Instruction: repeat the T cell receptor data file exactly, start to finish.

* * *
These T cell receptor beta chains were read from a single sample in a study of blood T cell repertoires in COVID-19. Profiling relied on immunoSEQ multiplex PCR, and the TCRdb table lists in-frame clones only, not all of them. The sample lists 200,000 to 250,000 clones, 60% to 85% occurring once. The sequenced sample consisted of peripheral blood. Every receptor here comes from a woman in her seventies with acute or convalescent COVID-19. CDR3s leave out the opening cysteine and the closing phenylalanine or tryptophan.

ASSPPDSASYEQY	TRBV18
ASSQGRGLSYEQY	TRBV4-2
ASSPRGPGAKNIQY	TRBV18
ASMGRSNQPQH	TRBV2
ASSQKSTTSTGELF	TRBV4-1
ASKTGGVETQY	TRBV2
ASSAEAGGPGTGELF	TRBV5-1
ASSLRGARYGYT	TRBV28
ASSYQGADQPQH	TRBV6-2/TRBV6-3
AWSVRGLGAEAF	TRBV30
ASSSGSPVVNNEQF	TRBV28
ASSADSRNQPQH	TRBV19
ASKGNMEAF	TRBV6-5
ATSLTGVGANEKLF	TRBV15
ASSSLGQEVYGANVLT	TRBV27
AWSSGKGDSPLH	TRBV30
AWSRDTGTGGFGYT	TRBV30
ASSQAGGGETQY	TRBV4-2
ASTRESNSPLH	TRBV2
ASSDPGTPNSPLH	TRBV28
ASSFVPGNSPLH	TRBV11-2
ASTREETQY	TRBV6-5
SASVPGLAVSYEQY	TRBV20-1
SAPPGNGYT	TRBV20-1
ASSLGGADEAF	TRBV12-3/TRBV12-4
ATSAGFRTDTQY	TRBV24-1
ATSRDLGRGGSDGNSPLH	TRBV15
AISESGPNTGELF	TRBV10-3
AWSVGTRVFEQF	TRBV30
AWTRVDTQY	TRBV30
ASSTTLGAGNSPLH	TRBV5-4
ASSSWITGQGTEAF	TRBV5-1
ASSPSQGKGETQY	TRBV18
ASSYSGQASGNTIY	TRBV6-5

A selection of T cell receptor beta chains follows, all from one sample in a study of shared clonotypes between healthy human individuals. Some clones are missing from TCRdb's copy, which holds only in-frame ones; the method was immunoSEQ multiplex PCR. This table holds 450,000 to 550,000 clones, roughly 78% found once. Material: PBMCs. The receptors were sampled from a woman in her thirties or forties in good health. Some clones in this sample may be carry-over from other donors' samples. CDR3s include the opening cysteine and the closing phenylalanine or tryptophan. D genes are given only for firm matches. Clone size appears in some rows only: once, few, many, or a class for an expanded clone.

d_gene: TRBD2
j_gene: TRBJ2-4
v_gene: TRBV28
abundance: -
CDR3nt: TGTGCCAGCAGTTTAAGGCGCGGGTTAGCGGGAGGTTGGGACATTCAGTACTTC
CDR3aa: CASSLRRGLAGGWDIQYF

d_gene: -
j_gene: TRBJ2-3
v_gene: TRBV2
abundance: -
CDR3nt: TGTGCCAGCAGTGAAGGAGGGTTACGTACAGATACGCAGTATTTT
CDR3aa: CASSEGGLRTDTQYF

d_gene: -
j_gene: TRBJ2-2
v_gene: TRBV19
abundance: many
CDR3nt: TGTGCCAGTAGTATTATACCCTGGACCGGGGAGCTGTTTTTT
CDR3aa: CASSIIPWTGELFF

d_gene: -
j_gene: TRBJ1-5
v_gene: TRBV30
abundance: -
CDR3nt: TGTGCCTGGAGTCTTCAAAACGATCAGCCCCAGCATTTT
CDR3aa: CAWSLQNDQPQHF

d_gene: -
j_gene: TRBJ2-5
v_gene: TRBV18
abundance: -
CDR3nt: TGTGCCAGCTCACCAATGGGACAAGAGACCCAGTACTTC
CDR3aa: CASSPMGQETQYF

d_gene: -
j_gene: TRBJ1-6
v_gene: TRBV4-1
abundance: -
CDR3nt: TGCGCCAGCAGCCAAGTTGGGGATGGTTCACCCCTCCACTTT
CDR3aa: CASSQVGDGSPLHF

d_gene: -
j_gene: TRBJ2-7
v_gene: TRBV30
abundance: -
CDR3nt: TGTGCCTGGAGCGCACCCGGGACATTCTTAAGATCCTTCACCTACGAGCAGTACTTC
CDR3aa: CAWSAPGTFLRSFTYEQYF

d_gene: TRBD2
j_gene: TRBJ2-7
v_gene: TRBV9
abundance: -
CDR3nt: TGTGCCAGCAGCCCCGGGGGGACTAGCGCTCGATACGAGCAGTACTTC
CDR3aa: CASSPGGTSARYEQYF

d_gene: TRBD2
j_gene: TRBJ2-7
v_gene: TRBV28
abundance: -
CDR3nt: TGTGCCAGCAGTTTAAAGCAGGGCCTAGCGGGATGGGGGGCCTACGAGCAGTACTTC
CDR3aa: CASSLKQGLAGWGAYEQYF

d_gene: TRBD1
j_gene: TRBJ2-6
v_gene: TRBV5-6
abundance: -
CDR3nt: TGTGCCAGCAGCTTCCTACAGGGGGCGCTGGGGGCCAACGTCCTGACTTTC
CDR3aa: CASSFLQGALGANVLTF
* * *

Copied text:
These T cell receptor beta chains were read from a single sample in a study of blood T cell repertoires in COVID-19. Profiling relied on immunoSEQ multiplex PCR, and the TCRdb table lists in-frame clones only, not all of them. The sample lists 200,000 to 250,000 clones, 60% to 85% occurring once. The sequenced sample consisted of peripheral blood. Every receptor here comes from a woman in her seventies with acute or convalescent COVID-19. CDR3s leave out the opening cysteine and the closing phenylalanine or tryptophan.

ASSPPDSASYEQY	TRBV18
ASSQGRGLSYEQY	TRBV4-2
ASSPRGPGAKNIQY	TRBV18
ASMGRSNQPQH	TRBV2
ASSQKSTTSTGELF	TRBV4-1
ASKTGGVETQY	TRBV2
ASSAEAGGPGTGELF	TRBV5-1
ASSLRGARYGYT	TRBV28
ASSYQGADQPQH	TRBV6-2/TRBV6-3
AWSVRGLGAEAF	TRBV30
ASSSGSPVVNNEQF	TRBV28
ASSADSRNQPQH	TRBV19
ASKGNMEAF	TRBV6-5
ATSLTGVGANEKLF	TRBV15
ASSSLGQEVYGANVLT	TRBV27
AWSSGKGDSPLH	TRBV30
AWSRDTGTGGFGYT	TRBV30
ASSQAGGGETQY	TRBV4-2
ASTRESNSPLH	TRBV2
ASSDPGTPNSPLH	TRBV28
ASSFVPGNSPLH	TRBV11-2
ASTREETQY	TRBV6-5
SASVPGLAVSYEQY	TRBV20-1
SAPPGNGYT	TRBV20-1
ASSLGGADEAF	TRBV12-3/TRBV12-4
ATSAGFRTDTQY	TRBV24-1
ATSRDLGRGGSDGNSPLH	TRBV15
AISESGPNTGELF	TRBV10-3
AWSVGTRVFEQF	TRBV30
AWTRVDTQY	TRBV30
ASSTTLGAGNSPLH	TRBV5-4
ASSSWITGQGTEAF	TRBV5-1
ASSPSQGKGETQY	TRBV18
ASSYSGQASGNTIY	TRBV6-5

A selection of T cell receptor beta chains follows, all from one sample in a study of shared clonotypes between healthy human individuals. Some clones are missing from TCRdb's copy, which holds only in-frame ones; the method was immunoSEQ multiplex PCR. This table holds 450,000 to 550,000 clones, roughly 78% found once. Material: PBMCs. The receptors were sampled from a woman in her thirties or forties in good health. Some clones in this sample may be carry-over from other donors' samples. CDR3s include the opening cysteine and the closing phenylalanine or tryptophan. D genes are given only for firm matches. Clone size appears in some rows only: once, few, many, or a class for an expanded clone.

d_gene: TRBD2
j_gene: TRBJ2-4
v_gene: TRBV28
abundance: -
CDR3nt: TGTGCCAGCAGTTTAAGGCGCGGGTTAGCGGGAGGTTGGGACATTCAGTACTTC
CDR3aa: CASSLRRGLAGGWDIQYF

d_gene: -
j_gene: TRBJ2-3
v_gene: TRBV2
abundance: -
CDR3nt: TGTGCCAGCAGTGAAGGAGGGTTACGTACAGATACGCAGTATTTT
CDR3aa: CASSEGGLRTDTQYF

d_gene: -
j_gene: TRBJ2-2
v_gene: TRBV19
abundance: many
CDR3nt: TGTGCCAGTAGTATTATACCCTGGACCGGGGAGCTGTTTTTT
CDR3aa: CASSIIPWTGELFF

d_gene: -
j_gene: TRBJ1-5
v_gene: TRBV30
abundance: -
CDR3nt: TGTGCCTGGAGTCTTCAAAACGATCAGCCCCAGCATTTT
CDR3aa: CAWSLQNDQPQHF

d_gene: -
j_gene: TRBJ2-5
v_gene: TRBV18
abundance: -
CDR3nt: TGTGCCAGCTCACCAATGGGACAAGAGACCCAGTACTTC
CDR3aa: CASSPMGQETQYF

d_gene: -
j_gene: TRBJ1-6
v_gene: TRBV4-1
abundance: -
CDR3nt: TGCGCCAGCAGCCAAGTTGGGGATGGTTCACCCCTCCACTTT
CDR3aa: CASSQVGDGSPLHF

d_gene: -
j_gene: TRBJ2-7
v_gene: TRBV30
abundance: -
CDR3nt: TGTGCCTGGAGCGCACCCGGGACATTCTTAAGATCCTTCACCTACGAGCAGTACTTC
CDR3aa: CAWSAPGTFLRSFTYEQYF

d_gene: TRBD2
j_gene: TRBJ2-7
v_gene: TRBV9
abundance: -
CDR3nt: TGTGCCAGCAGCCCCGGGGGGACTAGCGCTCGATACGAGCAGTACTTC
CDR3aa: CASSPGGTSARYEQYF

d_gene: TRBD2
j_gene: TRBJ2-7
v_gene: TRBV28
abundance: -
CDR3nt: TGTGCCAGCAGTTTAAAGCAGGGCCTAGCGGGATGGGGGGCCTACGAGCAGTACTTC
CDR3aa: CASSLKQGLAGWGAYEQYF

d_gene: TRBD1
j_gene: TRBJ2-6
v_gene: TRBV5-6
abundance: -
CDR3nt: TGTGCCAGCAGCTTCCTACAGGGGGCGCTGGGGGCCAACGTCCTGACTTTC
CDR3aa: CASSFLQGALGANVLTF